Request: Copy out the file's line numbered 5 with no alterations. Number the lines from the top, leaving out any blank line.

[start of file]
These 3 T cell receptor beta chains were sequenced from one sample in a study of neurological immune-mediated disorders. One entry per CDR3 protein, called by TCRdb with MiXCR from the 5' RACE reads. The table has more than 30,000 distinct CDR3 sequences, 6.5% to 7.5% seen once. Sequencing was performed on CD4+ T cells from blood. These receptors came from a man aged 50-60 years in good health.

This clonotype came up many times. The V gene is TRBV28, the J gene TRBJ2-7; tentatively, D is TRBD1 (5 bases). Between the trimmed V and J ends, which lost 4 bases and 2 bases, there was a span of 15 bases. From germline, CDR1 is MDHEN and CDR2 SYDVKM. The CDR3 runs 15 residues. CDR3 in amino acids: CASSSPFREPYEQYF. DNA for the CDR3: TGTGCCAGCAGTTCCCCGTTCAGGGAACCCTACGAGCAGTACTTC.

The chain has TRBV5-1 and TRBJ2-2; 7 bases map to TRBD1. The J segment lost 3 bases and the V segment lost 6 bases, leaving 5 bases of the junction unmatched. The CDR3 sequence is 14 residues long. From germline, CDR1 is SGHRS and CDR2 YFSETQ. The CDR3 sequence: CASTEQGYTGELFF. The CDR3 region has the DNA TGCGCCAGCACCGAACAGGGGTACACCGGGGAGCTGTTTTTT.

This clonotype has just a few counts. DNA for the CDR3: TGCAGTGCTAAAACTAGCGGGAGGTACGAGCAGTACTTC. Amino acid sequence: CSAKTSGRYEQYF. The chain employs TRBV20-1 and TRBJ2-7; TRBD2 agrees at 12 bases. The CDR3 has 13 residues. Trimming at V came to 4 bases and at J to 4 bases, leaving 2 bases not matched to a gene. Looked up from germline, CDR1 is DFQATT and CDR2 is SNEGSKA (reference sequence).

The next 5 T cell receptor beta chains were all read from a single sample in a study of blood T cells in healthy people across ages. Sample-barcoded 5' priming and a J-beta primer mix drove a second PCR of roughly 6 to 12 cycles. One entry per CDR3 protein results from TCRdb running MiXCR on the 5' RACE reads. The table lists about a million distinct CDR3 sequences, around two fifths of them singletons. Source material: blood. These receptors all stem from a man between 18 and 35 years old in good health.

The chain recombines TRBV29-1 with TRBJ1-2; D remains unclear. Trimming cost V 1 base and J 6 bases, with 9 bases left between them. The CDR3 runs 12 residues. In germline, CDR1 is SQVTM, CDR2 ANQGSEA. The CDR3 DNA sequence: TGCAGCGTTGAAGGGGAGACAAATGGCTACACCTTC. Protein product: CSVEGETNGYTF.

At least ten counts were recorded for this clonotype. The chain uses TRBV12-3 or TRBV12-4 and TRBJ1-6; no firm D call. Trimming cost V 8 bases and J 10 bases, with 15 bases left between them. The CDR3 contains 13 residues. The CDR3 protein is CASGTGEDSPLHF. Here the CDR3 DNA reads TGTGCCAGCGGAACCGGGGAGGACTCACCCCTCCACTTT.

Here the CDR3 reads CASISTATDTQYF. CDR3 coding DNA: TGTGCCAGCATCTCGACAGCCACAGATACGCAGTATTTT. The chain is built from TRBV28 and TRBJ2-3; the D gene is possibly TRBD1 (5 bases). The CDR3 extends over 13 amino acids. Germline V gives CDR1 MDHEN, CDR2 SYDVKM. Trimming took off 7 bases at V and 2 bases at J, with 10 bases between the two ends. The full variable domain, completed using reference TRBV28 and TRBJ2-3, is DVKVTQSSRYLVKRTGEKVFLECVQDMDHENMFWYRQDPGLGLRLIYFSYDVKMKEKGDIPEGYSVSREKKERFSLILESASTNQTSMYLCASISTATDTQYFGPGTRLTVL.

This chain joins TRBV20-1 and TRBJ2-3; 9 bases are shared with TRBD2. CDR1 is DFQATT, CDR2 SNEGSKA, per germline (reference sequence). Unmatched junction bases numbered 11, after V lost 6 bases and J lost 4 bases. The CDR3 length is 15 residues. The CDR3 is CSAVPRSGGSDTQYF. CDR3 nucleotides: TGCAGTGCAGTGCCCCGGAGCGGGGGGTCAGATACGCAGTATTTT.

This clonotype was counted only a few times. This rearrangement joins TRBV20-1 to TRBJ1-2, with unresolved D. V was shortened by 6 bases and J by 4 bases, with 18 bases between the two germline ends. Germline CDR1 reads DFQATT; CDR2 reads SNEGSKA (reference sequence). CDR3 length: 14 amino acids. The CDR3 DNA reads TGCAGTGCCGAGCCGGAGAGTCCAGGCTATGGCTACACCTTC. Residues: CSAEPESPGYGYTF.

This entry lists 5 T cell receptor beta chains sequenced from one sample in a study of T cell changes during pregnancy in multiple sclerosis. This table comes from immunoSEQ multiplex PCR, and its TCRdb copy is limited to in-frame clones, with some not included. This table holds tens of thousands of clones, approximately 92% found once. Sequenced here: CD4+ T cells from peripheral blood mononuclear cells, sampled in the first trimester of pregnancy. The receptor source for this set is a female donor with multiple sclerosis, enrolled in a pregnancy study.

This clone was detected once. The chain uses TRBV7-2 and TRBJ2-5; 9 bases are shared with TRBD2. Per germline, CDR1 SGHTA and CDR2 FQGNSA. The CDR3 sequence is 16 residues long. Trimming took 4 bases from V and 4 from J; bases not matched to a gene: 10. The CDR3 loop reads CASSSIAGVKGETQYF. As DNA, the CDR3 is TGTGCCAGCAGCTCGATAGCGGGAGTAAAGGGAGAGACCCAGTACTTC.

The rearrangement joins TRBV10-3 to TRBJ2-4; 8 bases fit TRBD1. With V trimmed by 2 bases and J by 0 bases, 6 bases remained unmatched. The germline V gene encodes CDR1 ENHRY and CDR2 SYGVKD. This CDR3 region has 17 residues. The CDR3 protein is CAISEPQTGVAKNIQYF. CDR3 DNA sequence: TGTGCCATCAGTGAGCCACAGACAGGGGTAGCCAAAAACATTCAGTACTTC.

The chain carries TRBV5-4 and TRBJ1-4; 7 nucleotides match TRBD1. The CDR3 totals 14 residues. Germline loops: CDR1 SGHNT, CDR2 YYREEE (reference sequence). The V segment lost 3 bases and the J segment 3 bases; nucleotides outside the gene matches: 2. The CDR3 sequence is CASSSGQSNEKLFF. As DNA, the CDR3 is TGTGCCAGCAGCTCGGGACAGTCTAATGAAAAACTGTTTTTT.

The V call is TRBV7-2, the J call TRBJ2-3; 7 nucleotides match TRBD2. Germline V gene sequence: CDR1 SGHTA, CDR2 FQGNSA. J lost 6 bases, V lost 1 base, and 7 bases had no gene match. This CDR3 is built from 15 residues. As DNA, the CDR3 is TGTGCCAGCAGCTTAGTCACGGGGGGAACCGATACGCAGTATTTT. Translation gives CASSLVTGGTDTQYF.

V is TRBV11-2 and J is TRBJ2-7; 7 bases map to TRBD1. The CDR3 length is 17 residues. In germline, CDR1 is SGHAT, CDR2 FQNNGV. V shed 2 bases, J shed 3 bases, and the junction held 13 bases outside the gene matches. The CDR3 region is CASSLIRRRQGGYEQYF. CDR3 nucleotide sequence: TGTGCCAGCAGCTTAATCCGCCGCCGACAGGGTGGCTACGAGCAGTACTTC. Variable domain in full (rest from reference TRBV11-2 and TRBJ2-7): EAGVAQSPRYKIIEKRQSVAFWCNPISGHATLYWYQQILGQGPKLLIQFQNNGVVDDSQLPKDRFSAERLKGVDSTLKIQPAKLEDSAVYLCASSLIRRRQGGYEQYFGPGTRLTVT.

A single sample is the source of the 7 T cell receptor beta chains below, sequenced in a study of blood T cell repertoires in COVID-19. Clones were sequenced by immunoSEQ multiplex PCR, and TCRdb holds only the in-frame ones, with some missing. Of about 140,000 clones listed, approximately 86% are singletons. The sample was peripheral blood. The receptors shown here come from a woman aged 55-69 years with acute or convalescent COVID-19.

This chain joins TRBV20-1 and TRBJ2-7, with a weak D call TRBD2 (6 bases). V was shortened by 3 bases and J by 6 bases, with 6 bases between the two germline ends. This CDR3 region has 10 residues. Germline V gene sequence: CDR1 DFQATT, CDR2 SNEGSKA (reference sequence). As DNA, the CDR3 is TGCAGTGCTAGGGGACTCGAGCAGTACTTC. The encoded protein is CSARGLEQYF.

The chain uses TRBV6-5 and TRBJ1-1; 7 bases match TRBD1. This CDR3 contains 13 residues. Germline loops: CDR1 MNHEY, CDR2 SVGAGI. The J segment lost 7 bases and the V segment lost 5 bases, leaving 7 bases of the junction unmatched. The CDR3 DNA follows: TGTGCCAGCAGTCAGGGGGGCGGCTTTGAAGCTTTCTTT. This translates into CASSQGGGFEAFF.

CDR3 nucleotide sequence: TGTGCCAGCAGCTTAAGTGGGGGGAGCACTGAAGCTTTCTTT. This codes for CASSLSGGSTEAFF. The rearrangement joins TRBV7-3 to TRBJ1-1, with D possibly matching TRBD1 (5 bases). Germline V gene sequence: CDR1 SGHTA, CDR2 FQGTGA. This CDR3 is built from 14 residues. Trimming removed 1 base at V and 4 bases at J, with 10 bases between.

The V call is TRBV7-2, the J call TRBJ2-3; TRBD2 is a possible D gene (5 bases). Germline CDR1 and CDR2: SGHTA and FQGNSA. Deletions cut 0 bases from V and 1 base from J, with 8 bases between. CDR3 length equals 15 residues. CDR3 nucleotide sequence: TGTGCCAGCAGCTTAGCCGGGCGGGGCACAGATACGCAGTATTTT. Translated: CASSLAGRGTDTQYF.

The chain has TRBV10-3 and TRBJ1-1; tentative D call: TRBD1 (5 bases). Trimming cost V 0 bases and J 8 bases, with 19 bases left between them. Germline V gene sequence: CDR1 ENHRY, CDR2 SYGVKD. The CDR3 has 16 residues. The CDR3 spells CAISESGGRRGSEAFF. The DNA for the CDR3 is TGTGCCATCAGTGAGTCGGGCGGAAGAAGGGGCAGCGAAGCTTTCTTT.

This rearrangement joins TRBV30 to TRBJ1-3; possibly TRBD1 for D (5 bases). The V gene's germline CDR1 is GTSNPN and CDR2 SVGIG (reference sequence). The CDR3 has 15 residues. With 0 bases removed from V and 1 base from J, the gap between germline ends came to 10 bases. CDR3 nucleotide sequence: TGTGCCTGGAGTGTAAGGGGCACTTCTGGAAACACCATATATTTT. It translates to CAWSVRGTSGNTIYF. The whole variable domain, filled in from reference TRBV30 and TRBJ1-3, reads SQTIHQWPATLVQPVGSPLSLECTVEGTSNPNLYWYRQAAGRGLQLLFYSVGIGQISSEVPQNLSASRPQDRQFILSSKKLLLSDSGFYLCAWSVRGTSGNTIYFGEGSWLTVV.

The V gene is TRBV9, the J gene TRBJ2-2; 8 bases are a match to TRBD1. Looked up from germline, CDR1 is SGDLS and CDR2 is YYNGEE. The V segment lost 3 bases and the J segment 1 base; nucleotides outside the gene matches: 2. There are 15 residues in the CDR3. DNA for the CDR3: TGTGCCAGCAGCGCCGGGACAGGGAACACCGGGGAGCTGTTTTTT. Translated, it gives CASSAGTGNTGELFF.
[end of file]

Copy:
The next 5 T cell receptor beta chains were all read from a single sample in a study of blood T cells in healthy people across ages. Sample-barcoded 5' priming and a J-beta primer mix drove a second PCR of roughly 6 to 12 cycles. One entry per CDR3 protein results from TCRdb running MiXCR on the 5' RACE reads. The table lists about a million distinct CDR3 sequences, around two fifths of them singletons. Source material: blood. These receptors all stem from a man between 18 and 35 years old in good health.